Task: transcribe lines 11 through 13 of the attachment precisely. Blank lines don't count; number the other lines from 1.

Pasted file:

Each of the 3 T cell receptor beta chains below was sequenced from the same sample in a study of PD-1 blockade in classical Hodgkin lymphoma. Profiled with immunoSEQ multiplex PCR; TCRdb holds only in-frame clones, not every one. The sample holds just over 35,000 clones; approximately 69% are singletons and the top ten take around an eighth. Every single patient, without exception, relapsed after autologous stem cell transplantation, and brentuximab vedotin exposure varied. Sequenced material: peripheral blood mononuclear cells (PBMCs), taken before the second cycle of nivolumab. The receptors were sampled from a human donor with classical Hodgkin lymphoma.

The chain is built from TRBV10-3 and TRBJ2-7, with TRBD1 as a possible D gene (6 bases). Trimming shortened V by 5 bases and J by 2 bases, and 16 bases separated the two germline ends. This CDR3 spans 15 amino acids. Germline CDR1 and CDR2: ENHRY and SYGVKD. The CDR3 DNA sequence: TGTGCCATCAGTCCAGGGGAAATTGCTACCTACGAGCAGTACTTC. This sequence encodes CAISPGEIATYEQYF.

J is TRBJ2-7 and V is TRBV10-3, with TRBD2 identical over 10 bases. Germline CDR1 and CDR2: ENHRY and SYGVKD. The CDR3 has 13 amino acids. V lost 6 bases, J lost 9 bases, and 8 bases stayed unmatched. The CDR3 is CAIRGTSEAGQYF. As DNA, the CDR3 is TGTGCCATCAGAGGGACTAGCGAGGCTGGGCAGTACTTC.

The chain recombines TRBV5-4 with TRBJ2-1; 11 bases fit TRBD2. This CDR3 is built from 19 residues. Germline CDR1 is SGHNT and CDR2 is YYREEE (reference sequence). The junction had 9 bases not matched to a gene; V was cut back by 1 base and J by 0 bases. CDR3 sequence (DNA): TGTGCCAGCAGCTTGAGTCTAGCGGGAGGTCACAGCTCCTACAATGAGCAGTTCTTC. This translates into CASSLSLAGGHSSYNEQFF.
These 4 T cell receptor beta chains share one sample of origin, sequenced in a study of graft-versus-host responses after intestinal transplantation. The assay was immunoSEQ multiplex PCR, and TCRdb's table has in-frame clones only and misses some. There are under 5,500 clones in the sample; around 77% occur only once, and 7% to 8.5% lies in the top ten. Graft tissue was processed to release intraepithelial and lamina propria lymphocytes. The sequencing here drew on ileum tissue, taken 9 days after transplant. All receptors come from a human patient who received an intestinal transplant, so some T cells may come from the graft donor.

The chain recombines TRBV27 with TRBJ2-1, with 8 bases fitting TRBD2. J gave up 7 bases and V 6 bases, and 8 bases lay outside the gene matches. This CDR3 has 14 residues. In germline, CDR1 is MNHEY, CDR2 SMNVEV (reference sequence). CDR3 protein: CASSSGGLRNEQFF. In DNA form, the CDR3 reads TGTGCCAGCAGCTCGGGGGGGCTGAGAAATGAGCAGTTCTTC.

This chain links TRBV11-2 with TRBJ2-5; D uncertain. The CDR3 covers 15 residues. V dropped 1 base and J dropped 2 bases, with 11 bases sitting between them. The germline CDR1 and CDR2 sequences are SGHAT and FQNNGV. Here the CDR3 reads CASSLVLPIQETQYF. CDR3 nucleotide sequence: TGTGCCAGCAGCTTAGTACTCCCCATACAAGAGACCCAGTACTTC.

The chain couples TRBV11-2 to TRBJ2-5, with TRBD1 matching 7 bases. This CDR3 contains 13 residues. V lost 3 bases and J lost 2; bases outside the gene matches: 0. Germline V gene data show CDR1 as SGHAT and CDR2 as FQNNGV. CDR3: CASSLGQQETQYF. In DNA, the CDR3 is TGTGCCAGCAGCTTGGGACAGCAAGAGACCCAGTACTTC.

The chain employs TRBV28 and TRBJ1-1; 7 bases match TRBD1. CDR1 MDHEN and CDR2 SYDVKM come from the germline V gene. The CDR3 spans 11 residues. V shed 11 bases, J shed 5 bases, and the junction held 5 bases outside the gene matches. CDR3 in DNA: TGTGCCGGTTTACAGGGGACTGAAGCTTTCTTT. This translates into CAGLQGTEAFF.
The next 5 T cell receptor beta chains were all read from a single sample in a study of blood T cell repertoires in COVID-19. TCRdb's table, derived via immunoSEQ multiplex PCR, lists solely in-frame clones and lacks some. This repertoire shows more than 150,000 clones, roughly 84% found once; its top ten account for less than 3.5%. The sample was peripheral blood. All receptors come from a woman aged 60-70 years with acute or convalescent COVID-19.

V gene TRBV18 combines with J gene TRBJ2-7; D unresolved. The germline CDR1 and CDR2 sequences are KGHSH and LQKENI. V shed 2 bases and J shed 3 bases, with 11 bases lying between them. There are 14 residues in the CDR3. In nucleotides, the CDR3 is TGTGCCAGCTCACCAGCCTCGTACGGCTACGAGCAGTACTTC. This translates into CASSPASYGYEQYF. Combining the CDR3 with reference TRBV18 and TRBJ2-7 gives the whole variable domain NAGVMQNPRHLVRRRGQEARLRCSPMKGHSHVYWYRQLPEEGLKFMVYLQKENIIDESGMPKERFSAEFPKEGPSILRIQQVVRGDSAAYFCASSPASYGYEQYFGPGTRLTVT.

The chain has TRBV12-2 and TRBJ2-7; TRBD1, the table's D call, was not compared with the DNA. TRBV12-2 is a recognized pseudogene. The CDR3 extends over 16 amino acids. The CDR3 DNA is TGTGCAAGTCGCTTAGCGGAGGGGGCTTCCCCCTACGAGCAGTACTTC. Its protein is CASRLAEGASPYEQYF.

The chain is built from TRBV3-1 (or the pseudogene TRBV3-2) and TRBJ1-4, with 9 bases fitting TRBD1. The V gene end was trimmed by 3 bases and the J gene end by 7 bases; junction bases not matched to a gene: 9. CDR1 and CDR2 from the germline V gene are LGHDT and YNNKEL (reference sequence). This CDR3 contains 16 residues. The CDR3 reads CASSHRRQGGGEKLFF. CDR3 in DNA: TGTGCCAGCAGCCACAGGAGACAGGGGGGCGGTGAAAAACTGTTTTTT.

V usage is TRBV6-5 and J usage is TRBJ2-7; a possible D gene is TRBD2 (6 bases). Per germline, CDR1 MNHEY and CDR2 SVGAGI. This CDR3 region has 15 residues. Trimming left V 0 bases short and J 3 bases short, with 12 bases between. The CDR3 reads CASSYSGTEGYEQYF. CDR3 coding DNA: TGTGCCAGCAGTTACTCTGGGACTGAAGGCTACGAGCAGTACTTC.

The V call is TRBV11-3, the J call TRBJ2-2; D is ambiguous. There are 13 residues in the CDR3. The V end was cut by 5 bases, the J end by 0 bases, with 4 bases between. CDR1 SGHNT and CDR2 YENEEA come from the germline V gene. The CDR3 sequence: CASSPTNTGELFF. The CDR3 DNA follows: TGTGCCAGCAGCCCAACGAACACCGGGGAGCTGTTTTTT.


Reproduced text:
V gene TRBV18 combines with J gene TRBJ2-7; D unresolved. The germline CDR1 and CDR2 sequences are KGHSH and LQKENI. V shed 2 bases and J shed 3 bases, with 11 bases lying between them. There are 14 residues in the CDR3. In nucleotides, the CDR3 is TGTGCCAGCTCACCAGCCTCGTACGGCTACGAGCAGTACTTC. This translates into CASSPASYGYEQYF. Combining the CDR3 with reference TRBV18 and TRBJ2-7 gives the whole variable domain NAGVMQNPRHLVRRRGQEARLRCSPMKGHSHVYWYRQLPEEGLKFMVYLQKENIIDESGMPKERFSAEFPKEGPSILRIQQVVRGDSAAYFCASSPASYGYEQYFGPGTRLTVT.

The chain has TRBV12-2 and TRBJ2-7; TRBD1, the table's D call, was not compared with the DNA. TRBV12-2 is a recognized pseudogene. The CDR3 extends over 16 amino acids. The CDR3 DNA is TGTGCAAGTCGCTTAGCGGAGGGGGCTTCCCCCTACGAGCAGTACTTC. Its protein is CASRLAEGASPYEQYF.

The chain is built from TRBV3-1 (or the pseudogene TRBV3-2) and TRBJ1-4, with 9 bases fitting TRBD1. The V gene end was trimmed by 3 bases and the J gene end by 7 bases; junction bases not matched to a gene: 9. CDR1 and CDR2 from the germline V gene are LGHDT and YNNKEL (reference sequence). This CDR3 contains 16 residues. The CDR3 reads CASSHRRQGGGEKLFF. CDR3 in DNA: TGTGCCAGCAGCCACAGGAGACAGGGGGGCGGTGAAAAACTGTTTTTT.